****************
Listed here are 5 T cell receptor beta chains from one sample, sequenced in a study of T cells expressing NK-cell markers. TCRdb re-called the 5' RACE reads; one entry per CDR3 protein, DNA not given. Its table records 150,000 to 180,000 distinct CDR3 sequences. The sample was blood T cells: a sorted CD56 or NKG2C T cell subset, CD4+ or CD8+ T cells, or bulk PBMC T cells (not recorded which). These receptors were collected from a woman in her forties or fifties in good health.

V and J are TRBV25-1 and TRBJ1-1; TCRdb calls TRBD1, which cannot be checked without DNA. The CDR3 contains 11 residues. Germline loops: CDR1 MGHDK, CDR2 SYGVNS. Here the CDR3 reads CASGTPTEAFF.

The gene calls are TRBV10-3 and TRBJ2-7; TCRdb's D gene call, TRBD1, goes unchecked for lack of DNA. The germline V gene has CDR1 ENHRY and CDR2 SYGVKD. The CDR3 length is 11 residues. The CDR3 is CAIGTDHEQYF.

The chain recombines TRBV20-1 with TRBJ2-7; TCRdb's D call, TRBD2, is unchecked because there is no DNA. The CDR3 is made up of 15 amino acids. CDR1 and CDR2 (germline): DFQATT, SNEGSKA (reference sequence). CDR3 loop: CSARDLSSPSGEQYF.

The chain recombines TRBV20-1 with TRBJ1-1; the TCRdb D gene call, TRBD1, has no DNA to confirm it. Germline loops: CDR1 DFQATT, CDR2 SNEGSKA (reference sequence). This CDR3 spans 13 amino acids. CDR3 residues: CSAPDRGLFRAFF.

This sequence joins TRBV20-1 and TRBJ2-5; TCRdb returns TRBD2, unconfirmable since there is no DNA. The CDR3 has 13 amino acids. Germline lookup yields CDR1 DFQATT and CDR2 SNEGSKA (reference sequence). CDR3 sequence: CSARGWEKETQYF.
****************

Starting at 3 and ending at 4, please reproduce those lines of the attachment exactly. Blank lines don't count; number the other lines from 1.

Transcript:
The gene calls are TRBV10-3 and TRBJ2-7; TCRdb's D gene call, TRBD1, goes unchecked for lack of DNA. The germline V gene has CDR1 ENHRY and CDR2 SYGVKD. The CDR3 length is 11 residues. The CDR3 is CAIGTDHEQYF.

The chain recombines TRBV20-1 with TRBJ2-7; TCRdb's D call, TRBD2, is unchecked because there is no DNA. The CDR3 is made up of 15 amino acids. CDR1 and CDR2 (germline): DFQATT, SNEGSKA (reference sequence). CDR3 loop: CSARDLSSPSGEQYF.